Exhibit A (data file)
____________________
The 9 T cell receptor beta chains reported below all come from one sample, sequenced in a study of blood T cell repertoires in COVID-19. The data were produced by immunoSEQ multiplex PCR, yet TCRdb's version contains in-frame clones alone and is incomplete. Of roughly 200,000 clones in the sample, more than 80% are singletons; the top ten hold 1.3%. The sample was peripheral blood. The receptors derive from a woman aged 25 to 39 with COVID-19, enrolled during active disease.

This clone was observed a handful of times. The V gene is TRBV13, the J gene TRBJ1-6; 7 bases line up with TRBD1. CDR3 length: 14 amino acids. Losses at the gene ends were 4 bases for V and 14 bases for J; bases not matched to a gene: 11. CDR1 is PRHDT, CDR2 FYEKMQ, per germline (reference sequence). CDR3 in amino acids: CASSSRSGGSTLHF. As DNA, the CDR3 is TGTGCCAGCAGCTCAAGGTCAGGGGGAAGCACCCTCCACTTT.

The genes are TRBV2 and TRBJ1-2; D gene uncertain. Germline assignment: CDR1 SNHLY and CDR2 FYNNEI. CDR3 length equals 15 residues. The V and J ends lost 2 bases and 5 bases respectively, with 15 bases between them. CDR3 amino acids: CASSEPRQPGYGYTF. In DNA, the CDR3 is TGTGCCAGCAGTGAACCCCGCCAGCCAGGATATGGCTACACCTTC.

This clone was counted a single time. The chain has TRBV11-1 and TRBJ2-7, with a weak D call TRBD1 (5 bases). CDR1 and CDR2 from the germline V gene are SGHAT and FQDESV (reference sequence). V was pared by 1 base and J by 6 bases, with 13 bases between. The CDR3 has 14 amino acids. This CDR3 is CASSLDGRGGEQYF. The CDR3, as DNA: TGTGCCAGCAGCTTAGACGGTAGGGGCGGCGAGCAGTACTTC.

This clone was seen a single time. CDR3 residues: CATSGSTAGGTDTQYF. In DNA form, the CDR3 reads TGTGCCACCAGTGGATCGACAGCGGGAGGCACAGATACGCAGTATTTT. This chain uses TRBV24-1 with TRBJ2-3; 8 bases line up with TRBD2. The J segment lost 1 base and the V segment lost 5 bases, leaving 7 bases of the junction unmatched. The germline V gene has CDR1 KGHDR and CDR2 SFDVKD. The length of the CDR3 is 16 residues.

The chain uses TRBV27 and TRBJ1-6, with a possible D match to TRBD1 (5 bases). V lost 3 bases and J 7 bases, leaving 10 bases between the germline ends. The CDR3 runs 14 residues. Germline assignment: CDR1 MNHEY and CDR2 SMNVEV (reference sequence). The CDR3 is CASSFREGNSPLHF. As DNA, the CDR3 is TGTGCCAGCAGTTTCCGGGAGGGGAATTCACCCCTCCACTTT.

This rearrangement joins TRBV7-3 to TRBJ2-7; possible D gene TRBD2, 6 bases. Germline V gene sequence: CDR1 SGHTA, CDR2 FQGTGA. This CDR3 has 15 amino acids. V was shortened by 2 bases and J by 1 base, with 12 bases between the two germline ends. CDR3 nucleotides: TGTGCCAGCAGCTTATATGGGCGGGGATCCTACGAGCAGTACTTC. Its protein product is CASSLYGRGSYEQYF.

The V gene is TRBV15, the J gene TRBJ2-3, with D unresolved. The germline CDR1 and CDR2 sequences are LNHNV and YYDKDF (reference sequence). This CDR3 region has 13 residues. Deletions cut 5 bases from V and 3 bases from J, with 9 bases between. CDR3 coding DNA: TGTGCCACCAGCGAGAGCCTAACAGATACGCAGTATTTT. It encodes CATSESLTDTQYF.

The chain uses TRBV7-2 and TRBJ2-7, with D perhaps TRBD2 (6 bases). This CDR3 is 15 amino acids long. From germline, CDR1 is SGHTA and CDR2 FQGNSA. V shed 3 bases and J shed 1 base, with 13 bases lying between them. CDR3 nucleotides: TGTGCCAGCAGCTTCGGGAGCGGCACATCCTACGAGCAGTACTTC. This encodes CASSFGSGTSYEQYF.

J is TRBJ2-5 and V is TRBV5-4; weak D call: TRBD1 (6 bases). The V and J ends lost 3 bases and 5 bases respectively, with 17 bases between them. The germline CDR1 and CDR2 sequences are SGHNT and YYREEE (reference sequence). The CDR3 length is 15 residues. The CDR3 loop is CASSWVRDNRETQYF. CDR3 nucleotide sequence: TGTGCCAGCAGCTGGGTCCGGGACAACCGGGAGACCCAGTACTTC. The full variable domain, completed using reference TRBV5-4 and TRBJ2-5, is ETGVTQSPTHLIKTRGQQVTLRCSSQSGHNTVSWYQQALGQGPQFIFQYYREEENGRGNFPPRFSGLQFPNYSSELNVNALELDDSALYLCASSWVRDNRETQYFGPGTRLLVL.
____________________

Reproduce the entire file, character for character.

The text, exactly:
The 9 T cell receptor beta chains reported below all come from one sample, sequenced in a study of blood T cell repertoires in COVID-19. The data were produced by immunoSEQ multiplex PCR, yet TCRdb's version contains in-frame clones alone and is incomplete. Of roughly 200,000 clones in the sample, more than 80% are singletons; the top ten hold 1.3%. The sample was peripheral blood. The receptors derive from a woman aged 25 to 39 with COVID-19, enrolled during active disease.

This clone was observed a handful of times. The V gene is TRBV13, the J gene TRBJ1-6; 7 bases line up with TRBD1. CDR3 length: 14 amino acids. Losses at the gene ends were 4 bases for V and 14 bases for J; bases not matched to a gene: 11. CDR1 is PRHDT, CDR2 FYEKMQ, per germline (reference sequence). CDR3 in amino acids: CASSSRSGGSTLHF. As DNA, the CDR3 is TGTGCCAGCAGCTCAAGGTCAGGGGGAAGCACCCTCCACTTT.

The genes are TRBV2 and TRBJ1-2; D gene uncertain. Germline assignment: CDR1 SNHLY and CDR2 FYNNEI. CDR3 length equals 15 residues. The V and J ends lost 2 bases and 5 bases respectively, with 15 bases between them. CDR3 amino acids: CASSEPRQPGYGYTF. In DNA, the CDR3 is TGTGCCAGCAGTGAACCCCGCCAGCCAGGATATGGCTACACCTTC.

This clone was counted a single time. The chain has TRBV11-1 and TRBJ2-7, with a weak D call TRBD1 (5 bases). CDR1 and CDR2 from the germline V gene are SGHAT and FQDESV (reference sequence). V was pared by 1 base and J by 6 bases, with 13 bases between. The CDR3 has 14 amino acids. This CDR3 is CASSLDGRGGEQYF. The CDR3, as DNA: TGTGCCAGCAGCTTAGACGGTAGGGGCGGCGAGCAGTACTTC.

This clone was seen a single time. CDR3 residues: CATSGSTAGGTDTQYF. In DNA form, the CDR3 reads TGTGCCACCAGTGGATCGACAGCGGGAGGCACAGATACGCAGTATTTT. This chain uses TRBV24-1 with TRBJ2-3; 8 bases line up with TRBD2. The J segment lost 1 base and the V segment lost 5 bases, leaving 7 bases of the junction unmatched. The germline V gene has CDR1 KGHDR and CDR2 SFDVKD. The length of the CDR3 is 16 residues.

The chain uses TRBV27 and TRBJ1-6, with a possible D match to TRBD1 (5 bases). V lost 3 bases and J 7 bases, leaving 10 bases between the germline ends. The CDR3 runs 14 residues. Germline assignment: CDR1 MNHEY and CDR2 SMNVEV (reference sequence). The CDR3 is CASSFREGNSPLHF. As DNA, the CDR3 is TGTGCCAGCAGTTTCCGGGAGGGGAATTCACCCCTCCACTTT.

This rearrangement joins TRBV7-3 to TRBJ2-7; possible D gene TRBD2, 6 bases. Germline V gene sequence: CDR1 SGHTA, CDR2 FQGTGA. This CDR3 has 15 amino acids. V was shortened by 2 bases and J by 1 base, with 12 bases between the two germline ends. CDR3 nucleotides: TGTGCCAGCAGCTTATATGGGCGGGGATCCTACGAGCAGTACTTC. Its protein product is CASSLYGRGSYEQYF.

The V gene is TRBV15, the J gene TRBJ2-3, with D unresolved. The germline CDR1 and CDR2 sequences are LNHNV and YYDKDF (reference sequence). This CDR3 region has 13 residues. Deletions cut 5 bases from V and 3 bases from J, with 9 bases between. CDR3 coding DNA: TGTGCCACCAGCGAGAGCCTAACAGATACGCAGTATTTT. It encodes CATSESLTDTQYF.

The chain uses TRBV7-2 and TRBJ2-7, with D perhaps TRBD2 (6 bases). This CDR3 is 15 amino acids long. From germline, CDR1 is SGHTA and CDR2 FQGNSA. V shed 3 bases and J shed 1 base, with 13 bases lying between them. CDR3 nucleotides: TGTGCCAGCAGCTTCGGGAGCGGCACATCCTACGAGCAGTACTTC. This encodes CASSFGSGTSYEQYF.

J is TRBJ2-5 and V is TRBV5-4; weak D call: TRBD1 (6 bases). The V and J ends lost 3 bases and 5 bases respectively, with 17 bases between them. The germline CDR1 and CDR2 sequences are SGHNT and YYREEE (reference sequence). The CDR3 length is 15 residues. The CDR3 loop is CASSWVRDNRETQYF. CDR3 nucleotide sequence: TGTGCCAGCAGCTGGGTCCGGGACAACCGGGAGACCCAGTACTTC. The full variable domain, completed using reference TRBV5-4 and TRBJ2-5, is ETGVTQSPTHLIKTRGQQVTLRCSSQSGHNTVSWYQQALGQGPQFIFQYYREEENGRGNFPPRFSGLQFPNYSSELNVNALELDDSALYLCASSWVRDNRETQYFGPGTRLLVL.